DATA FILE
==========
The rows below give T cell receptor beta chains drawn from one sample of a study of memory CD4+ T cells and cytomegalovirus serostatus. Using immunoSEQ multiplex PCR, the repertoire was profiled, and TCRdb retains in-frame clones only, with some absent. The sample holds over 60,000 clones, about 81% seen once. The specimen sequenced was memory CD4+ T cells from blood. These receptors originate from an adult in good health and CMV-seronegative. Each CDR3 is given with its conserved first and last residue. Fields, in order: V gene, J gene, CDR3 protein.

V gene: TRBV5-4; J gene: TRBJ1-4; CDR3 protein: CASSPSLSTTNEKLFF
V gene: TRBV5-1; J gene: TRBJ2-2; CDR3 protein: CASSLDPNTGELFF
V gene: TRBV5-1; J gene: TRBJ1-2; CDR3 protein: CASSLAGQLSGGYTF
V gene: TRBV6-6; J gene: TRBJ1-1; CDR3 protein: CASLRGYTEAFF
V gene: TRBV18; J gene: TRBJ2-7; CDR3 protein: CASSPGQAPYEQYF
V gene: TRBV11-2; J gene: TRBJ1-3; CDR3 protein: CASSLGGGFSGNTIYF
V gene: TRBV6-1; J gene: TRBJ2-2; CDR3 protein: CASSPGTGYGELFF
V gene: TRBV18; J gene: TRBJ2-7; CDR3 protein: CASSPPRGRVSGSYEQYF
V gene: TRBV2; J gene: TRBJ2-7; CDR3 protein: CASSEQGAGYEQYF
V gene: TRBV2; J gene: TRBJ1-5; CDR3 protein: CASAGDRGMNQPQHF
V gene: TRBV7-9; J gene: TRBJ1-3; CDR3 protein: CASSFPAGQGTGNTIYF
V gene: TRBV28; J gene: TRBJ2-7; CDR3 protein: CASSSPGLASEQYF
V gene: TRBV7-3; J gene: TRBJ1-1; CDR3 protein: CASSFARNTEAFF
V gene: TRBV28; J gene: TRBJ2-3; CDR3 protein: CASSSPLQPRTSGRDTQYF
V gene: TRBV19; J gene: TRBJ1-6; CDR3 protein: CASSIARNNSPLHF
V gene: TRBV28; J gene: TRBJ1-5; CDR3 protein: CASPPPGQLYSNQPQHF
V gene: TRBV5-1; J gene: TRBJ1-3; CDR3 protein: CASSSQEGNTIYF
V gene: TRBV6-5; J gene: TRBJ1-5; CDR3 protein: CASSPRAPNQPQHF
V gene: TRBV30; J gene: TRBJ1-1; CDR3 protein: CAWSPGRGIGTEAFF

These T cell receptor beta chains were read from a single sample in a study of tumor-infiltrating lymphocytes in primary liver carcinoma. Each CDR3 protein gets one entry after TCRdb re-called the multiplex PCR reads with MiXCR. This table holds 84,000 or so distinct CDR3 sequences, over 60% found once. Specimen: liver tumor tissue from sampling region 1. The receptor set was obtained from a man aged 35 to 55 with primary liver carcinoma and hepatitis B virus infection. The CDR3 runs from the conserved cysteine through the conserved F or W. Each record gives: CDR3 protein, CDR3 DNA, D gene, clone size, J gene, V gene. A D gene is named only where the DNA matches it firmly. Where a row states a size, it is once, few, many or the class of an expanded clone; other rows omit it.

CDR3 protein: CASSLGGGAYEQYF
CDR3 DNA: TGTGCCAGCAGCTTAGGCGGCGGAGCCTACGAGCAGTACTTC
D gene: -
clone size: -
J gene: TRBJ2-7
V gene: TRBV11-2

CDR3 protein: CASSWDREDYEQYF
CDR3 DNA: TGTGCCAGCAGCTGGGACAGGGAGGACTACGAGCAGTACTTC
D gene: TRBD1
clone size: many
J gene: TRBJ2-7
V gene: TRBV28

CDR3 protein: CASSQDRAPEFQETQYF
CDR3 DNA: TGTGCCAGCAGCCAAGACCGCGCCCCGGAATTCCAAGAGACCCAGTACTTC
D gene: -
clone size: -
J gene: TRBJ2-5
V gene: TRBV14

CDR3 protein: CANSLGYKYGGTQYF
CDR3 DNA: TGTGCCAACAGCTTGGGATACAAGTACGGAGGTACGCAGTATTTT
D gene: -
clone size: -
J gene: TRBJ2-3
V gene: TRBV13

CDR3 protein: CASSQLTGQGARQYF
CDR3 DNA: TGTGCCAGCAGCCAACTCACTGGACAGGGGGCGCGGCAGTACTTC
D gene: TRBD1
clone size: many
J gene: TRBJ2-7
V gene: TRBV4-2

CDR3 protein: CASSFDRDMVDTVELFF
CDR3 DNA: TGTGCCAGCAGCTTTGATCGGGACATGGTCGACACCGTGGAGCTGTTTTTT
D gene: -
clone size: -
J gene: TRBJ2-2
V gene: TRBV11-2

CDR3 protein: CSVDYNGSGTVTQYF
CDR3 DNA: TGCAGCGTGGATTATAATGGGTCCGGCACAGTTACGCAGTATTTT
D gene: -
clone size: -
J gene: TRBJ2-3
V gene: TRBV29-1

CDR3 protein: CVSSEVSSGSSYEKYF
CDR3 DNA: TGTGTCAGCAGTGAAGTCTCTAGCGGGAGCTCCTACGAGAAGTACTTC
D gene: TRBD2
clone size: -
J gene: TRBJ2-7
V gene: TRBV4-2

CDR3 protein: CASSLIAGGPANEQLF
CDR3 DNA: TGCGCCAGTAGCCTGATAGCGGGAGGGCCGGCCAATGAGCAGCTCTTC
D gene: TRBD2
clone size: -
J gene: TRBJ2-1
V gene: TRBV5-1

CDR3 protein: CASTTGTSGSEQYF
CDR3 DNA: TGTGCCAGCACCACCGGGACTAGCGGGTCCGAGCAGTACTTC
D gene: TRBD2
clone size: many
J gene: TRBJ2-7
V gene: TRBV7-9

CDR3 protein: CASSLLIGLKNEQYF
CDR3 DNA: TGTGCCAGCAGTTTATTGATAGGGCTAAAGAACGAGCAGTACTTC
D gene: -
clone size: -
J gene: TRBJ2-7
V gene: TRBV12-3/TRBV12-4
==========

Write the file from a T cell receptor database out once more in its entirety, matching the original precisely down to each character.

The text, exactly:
The rows below give T cell receptor beta chains drawn from one sample of a study of memory CD4+ T cells and cytomegalovirus serostatus. Using immunoSEQ multiplex PCR, the repertoire was profiled, and TCRdb retains in-frame clones only, with some absent. The sample holds over 60,000 clones, about 81% seen once. The specimen sequenced was memory CD4+ T cells from blood. These receptors originate from an adult in good health and CMV-seronegative. Each CDR3 is given with its conserved first and last residue. Fields, in order: V gene, J gene, CDR3 protein.

V gene: TRBV5-4; J gene: TRBJ1-4; CDR3 protein: CASSPSLSTTNEKLFF
V gene: TRBV5-1; J gene: TRBJ2-2; CDR3 protein: CASSLDPNTGELFF
V gene: TRBV5-1; J gene: TRBJ1-2; CDR3 protein: CASSLAGQLSGGYTF
V gene: TRBV6-6; J gene: TRBJ1-1; CDR3 protein: CASLRGYTEAFF
V gene: TRBV18; J gene: TRBJ2-7; CDR3 protein: CASSPGQAPYEQYF
V gene: TRBV11-2; J gene: TRBJ1-3; CDR3 protein: CASSLGGGFSGNTIYF
V gene: TRBV6-1; J gene: TRBJ2-2; CDR3 protein: CASSPGTGYGELFF
V gene: TRBV18; J gene: TRBJ2-7; CDR3 protein: CASSPPRGRVSGSYEQYF
V gene: TRBV2; J gene: TRBJ2-7; CDR3 protein: CASSEQGAGYEQYF
V gene: TRBV2; J gene: TRBJ1-5; CDR3 protein: CASAGDRGMNQPQHF
V gene: TRBV7-9; J gene: TRBJ1-3; CDR3 protein: CASSFPAGQGTGNTIYF
V gene: TRBV28; J gene: TRBJ2-7; CDR3 protein: CASSSPGLASEQYF
V gene: TRBV7-3; J gene: TRBJ1-1; CDR3 protein: CASSFARNTEAFF
V gene: TRBV28; J gene: TRBJ2-3; CDR3 protein: CASSSPLQPRTSGRDTQYF
V gene: TRBV19; J gene: TRBJ1-6; CDR3 protein: CASSIARNNSPLHF
V gene: TRBV28; J gene: TRBJ1-5; CDR3 protein: CASPPPGQLYSNQPQHF
V gene: TRBV5-1; J gene: TRBJ1-3; CDR3 protein: CASSSQEGNTIYF
V gene: TRBV6-5; J gene: TRBJ1-5; CDR3 protein: CASSPRAPNQPQHF
V gene: TRBV30; J gene: TRBJ1-1; CDR3 protein: CAWSPGRGIGTEAFF

These T cell receptor beta chains were read from a single sample in a study of tumor-infiltrating lymphocytes in primary liver carcinoma. Each CDR3 protein gets one entry after TCRdb re-called the multiplex PCR reads with MiXCR. This table holds 84,000 or so distinct CDR3 sequences, over 60% found once. Specimen: liver tumor tissue from sampling region 1. The receptor set was obtained from a man aged 35 to 55 with primary liver carcinoma and hepatitis B virus infection. The CDR3 runs from the conserved cysteine through the conserved F or W. Each record gives: CDR3 protein, CDR3 DNA, D gene, clone size, J gene, V gene. A D gene is named only where the DNA matches it firmly. Where a row states a size, it is once, few, many or the class of an expanded clone; other rows omit it.

CDR3 protein: CASSLGGGAYEQYF
CDR3 DNA: TGTGCCAGCAGCTTAGGCGGCGGAGCCTACGAGCAGTACTTC
D gene: -
clone size: -
J gene: TRBJ2-7
V gene: TRBV11-2

CDR3 protein: CASSWDREDYEQYF
CDR3 DNA: TGTGCCAGCAGCTGGGACAGGGAGGACTACGAGCAGTACTTC
D gene: TRBD1
clone size: many
J gene: TRBJ2-7
V gene: TRBV28

CDR3 protein: CASSQDRAPEFQETQYF
CDR3 DNA: TGTGCCAGCAGCCAAGACCGCGCCCCGGAATTCCAAGAGACCCAGTACTTC
D gene: -
clone size: -
J gene: TRBJ2-5
V gene: TRBV14

CDR3 protein: CANSLGYKYGGTQYF
CDR3 DNA: TGTGCCAACAGCTTGGGATACAAGTACGGAGGTACGCAGTATTTT
D gene: -
clone size: -
J gene: TRBJ2-3
V gene: TRBV13

CDR3 protein: CASSQLTGQGARQYF
CDR3 DNA: TGTGCCAGCAGCCAACTCACTGGACAGGGGGCGCGGCAGTACTTC
D gene: TRBD1
clone size: many
J gene: TRBJ2-7
V gene: TRBV4-2

CDR3 protein: CASSFDRDMVDTVELFF
CDR3 DNA: TGTGCCAGCAGCTTTGATCGGGACATGGTCGACACCGTGGAGCTGTTTTTT
D gene: -
clone size: -
J gene: TRBJ2-2
V gene: TRBV11-2

CDR3 protein: CSVDYNGSGTVTQYF
CDR3 DNA: TGCAGCGTGGATTATAATGGGTCCGGCACAGTTACGCAGTATTTT
D gene: -
clone size: -
J gene: TRBJ2-3
V gene: TRBV29-1

CDR3 protein: CVSSEVSSGSSYEKYF
CDR3 DNA: TGTGTCAGCAGTGAAGTCTCTAGCGGGAGCTCCTACGAGAAGTACTTC
D gene: TRBD2
clone size: -
J gene: TRBJ2-7
V gene: TRBV4-2

CDR3 protein: CASSLIAGGPANEQLF
CDR3 DNA: TGCGCCAGTAGCCTGATAGCGGGAGGGCCGGCCAATGAGCAGCTCTTC
D gene: TRBD2
clone size: -
J gene: TRBJ2-1
V gene: TRBV5-1

CDR3 protein: CASTTGTSGSEQYF
CDR3 DNA: TGTGCCAGCACCACCGGGACTAGCGGGTCCGAGCAGTACTTC
D gene: TRBD2
clone size: many
J gene: TRBJ2-7
V gene: TRBV7-9

CDR3 protein: CASSLLIGLKNEQYF
CDR3 DNA: TGTGCCAGCAGTTTATTGATAGGGCTAAAGAACGAGCAGTACTTC
D gene: -
clone size: -
J gene: TRBJ2-7
V gene: TRBV12-3/TRBV12-4